There is a serious need for more provenance researchers. A good number of the world’s most famous literary relics have never had their provenance investigated in a methodical fashion. The majority of the world’s literary relics have never been investigated. The only way this is going to change in the foreseeable future is if we get more people to devote time to studying and researching the provenance of these relics.

The chain of ownership of the Parker Chronicle (CCCC MS 173) can be written clearly and concisely like this:

From 1593 to present CCCC MS 173 has been in the possession of Corpus Christi College, Cambridge.

From 1575 to 1593, John Parker (1548-1617) was the owner of CCCC MS 173. Where was it being kept while he was the owner.

Sometime prior to 1575 until 1575, Matthew Parker (1504-1575) was the owner of MS 173. When did he become its recognized owner?

In the 16th century, Nicholas Wotton (c.1497-1567) acquired MS 173. From where did he acquire it? When did he acquire it? When did he officially bestow the MS to Matthew Parker?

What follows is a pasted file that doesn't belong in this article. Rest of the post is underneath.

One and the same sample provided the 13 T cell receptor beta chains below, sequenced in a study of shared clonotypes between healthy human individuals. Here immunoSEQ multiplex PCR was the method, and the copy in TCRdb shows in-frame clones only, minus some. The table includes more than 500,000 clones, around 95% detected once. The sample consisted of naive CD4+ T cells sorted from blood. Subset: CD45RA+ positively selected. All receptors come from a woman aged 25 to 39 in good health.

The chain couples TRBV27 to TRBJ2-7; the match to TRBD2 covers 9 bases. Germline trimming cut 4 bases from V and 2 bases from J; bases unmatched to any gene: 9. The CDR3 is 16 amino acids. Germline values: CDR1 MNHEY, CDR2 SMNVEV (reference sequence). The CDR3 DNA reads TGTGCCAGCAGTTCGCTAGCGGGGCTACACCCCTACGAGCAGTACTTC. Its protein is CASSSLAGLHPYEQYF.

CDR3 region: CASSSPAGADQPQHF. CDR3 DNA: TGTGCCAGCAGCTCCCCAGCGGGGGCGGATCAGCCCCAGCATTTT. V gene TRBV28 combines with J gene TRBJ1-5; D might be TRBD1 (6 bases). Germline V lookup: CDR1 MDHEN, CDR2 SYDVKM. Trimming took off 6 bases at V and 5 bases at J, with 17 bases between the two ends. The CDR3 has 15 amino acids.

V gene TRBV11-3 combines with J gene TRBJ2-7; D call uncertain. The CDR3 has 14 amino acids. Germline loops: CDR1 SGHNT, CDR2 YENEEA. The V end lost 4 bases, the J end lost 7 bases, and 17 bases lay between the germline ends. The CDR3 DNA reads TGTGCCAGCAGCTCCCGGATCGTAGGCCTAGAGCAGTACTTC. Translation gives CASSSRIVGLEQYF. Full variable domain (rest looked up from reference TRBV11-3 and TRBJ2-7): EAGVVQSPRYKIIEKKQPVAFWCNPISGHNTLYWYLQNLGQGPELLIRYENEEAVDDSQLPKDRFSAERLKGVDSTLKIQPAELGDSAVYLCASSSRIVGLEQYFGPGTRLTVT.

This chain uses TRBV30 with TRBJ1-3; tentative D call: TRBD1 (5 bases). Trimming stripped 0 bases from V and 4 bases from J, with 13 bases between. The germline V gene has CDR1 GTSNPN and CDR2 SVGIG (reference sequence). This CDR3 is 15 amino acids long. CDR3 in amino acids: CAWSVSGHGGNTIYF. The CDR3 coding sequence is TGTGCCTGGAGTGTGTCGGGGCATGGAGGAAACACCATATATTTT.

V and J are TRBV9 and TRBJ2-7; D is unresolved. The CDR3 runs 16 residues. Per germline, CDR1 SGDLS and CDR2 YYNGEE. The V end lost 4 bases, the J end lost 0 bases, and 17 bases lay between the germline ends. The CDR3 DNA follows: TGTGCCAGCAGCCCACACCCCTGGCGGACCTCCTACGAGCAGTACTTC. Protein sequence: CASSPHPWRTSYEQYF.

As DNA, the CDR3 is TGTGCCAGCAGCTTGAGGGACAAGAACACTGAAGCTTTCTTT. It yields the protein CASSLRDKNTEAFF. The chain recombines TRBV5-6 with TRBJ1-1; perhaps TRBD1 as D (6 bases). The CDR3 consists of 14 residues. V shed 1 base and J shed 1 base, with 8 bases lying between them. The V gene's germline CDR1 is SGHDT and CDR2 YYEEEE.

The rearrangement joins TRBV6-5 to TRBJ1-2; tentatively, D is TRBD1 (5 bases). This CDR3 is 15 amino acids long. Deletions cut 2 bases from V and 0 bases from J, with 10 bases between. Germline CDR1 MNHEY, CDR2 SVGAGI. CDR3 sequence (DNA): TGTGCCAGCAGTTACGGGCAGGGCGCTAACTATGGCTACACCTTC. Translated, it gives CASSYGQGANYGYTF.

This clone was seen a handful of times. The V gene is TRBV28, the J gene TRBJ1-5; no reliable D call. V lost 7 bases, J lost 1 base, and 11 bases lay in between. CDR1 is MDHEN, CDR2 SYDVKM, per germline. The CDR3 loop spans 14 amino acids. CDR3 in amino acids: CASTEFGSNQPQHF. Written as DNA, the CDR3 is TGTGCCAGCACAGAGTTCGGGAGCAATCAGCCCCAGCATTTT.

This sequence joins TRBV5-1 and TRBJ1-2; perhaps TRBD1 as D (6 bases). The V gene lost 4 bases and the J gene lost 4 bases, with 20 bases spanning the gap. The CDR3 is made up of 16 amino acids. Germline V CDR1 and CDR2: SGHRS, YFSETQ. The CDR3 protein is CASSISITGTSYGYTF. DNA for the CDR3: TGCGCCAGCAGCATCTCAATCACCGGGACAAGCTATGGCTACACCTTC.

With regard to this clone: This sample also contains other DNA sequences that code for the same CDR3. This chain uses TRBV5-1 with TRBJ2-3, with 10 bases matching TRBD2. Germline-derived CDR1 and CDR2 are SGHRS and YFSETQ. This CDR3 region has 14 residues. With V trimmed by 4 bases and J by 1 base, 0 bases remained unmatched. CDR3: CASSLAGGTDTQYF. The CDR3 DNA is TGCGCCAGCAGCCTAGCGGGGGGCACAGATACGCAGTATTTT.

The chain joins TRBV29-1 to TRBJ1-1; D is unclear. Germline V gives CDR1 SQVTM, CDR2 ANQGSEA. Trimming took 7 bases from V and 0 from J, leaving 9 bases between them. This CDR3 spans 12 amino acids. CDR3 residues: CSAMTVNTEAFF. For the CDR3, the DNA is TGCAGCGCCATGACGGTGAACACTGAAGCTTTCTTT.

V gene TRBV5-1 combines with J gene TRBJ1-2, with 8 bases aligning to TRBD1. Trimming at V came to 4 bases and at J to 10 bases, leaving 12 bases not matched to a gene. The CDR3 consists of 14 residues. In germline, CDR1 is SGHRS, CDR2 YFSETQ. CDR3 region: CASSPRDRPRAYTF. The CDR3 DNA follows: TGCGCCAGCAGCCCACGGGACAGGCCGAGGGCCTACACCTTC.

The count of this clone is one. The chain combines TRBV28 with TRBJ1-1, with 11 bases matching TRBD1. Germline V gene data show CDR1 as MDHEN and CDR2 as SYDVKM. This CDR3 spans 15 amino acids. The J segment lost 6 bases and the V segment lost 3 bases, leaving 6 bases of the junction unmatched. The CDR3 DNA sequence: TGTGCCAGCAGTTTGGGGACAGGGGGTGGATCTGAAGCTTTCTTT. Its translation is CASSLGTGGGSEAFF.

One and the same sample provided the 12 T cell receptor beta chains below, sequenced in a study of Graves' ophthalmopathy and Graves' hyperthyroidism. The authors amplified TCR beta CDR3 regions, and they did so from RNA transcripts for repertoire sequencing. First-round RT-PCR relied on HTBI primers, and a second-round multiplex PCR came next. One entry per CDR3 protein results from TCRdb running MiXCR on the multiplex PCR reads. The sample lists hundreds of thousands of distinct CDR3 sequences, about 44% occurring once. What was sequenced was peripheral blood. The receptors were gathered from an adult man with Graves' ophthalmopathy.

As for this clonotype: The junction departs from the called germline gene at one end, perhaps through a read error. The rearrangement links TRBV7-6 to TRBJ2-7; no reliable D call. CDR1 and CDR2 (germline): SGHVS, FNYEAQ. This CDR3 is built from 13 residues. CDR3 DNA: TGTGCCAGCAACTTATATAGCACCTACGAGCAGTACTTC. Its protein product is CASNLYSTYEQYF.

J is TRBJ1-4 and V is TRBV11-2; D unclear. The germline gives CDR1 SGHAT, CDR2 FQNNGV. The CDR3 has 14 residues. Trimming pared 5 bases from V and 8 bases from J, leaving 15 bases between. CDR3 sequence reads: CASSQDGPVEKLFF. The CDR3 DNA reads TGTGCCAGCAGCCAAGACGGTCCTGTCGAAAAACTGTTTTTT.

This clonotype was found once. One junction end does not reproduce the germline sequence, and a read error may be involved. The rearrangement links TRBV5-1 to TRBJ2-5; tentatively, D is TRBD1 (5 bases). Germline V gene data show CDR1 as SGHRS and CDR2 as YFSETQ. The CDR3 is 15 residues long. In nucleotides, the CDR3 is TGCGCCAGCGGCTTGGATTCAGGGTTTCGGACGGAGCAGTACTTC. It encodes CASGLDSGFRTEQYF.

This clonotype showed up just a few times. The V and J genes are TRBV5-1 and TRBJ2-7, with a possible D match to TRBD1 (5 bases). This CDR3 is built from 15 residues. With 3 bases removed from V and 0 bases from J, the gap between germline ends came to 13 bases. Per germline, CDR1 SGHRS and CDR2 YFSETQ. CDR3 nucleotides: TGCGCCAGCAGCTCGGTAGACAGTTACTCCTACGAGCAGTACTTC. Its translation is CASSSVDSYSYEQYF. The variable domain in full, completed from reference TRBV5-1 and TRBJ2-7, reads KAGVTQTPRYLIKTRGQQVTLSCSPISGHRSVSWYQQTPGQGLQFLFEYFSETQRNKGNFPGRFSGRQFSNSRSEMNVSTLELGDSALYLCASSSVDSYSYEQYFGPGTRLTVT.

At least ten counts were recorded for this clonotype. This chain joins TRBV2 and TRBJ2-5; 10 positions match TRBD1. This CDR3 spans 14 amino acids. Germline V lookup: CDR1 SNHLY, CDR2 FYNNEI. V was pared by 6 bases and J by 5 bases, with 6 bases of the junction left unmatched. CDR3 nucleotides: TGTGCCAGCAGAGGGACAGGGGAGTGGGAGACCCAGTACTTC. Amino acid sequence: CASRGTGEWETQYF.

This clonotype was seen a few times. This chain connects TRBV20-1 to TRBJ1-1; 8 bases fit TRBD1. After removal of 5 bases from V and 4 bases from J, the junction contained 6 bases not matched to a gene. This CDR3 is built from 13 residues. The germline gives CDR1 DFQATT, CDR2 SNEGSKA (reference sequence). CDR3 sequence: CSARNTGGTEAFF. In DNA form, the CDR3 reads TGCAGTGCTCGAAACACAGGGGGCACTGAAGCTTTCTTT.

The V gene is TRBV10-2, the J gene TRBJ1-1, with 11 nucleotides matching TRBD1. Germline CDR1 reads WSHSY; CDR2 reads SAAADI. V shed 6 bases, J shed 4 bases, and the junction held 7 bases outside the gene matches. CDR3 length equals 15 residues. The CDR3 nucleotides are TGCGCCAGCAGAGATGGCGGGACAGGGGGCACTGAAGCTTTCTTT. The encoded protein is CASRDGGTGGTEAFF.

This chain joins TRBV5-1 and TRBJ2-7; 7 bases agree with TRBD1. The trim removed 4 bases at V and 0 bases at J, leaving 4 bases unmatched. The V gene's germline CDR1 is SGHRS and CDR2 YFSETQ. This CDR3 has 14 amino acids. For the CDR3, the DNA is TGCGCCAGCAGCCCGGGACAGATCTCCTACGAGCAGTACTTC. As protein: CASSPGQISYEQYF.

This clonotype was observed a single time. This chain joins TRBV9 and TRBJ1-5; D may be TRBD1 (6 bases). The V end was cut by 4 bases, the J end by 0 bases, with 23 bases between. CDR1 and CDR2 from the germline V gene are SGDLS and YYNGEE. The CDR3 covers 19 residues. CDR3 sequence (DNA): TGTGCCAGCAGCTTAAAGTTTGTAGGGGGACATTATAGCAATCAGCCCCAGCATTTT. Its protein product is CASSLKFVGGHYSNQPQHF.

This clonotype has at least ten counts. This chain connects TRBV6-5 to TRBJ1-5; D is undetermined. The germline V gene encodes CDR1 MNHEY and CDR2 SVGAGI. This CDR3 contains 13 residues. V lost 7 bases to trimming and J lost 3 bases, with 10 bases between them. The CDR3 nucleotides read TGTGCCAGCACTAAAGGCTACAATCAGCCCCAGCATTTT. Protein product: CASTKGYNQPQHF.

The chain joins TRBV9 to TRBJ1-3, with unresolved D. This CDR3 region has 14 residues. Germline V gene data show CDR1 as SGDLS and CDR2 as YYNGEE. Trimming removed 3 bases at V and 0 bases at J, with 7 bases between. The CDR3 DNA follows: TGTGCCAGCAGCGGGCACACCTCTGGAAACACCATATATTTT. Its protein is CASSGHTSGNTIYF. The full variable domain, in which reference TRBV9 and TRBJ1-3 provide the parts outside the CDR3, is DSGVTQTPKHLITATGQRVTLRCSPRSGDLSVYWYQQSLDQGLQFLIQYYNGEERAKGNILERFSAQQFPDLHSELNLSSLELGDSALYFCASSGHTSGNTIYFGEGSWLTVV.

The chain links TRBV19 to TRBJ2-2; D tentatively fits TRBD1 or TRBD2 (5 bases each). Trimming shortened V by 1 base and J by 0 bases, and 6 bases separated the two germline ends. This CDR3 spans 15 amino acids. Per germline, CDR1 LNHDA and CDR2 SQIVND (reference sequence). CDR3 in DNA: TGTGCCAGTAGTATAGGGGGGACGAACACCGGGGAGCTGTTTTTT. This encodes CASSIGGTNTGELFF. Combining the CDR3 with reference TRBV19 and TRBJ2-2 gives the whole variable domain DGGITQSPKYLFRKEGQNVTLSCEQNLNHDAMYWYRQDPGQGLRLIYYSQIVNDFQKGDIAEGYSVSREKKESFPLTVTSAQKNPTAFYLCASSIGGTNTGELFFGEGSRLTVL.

There are many ways to obtain the information needed for provenance research. Offline methods of obtaining provenance information include going and inspecting the item you selected, reading physical books that mention it, going to libraries, and talking about it with relevant scholars. Online methods of obtaining provenance information include using search engines, browsing cites that publish scholarly articles, finding the institution’s website that your selected item is being held in, searching the internet archive, and again, communicating with relevant scholars. If you are researching manuscripts or fragments that have been digitized, sometimes the institutions in possession of those digitized items have already uploaded a brief summary of provenance. This can be found by locating the digitized version of whatever you are looking for online. For example, the Parker Chronicle is online, but it does not have a section specifically for provenance. Instead, you have to read the overall summary to gain some insight into what they claim the provenance to be.

How to effectively use the Google search engine:
When you go to Google for provenance research, search for the name of the item you are researching but include ” ” around the term. For example, when searching for the Parker Manuscript, my search entry would look like “Parker Manuscript”. This limits the results to only show results with those exact words. Adding other words outside of the quotation marks can help sway the results to a particular topic. For example, if I wanted books on the topic, I could search (“Parker Chronicle” books) or (“Parker Chronicle” pdf), and I would be more likely to find something like that than if I only searched for the name.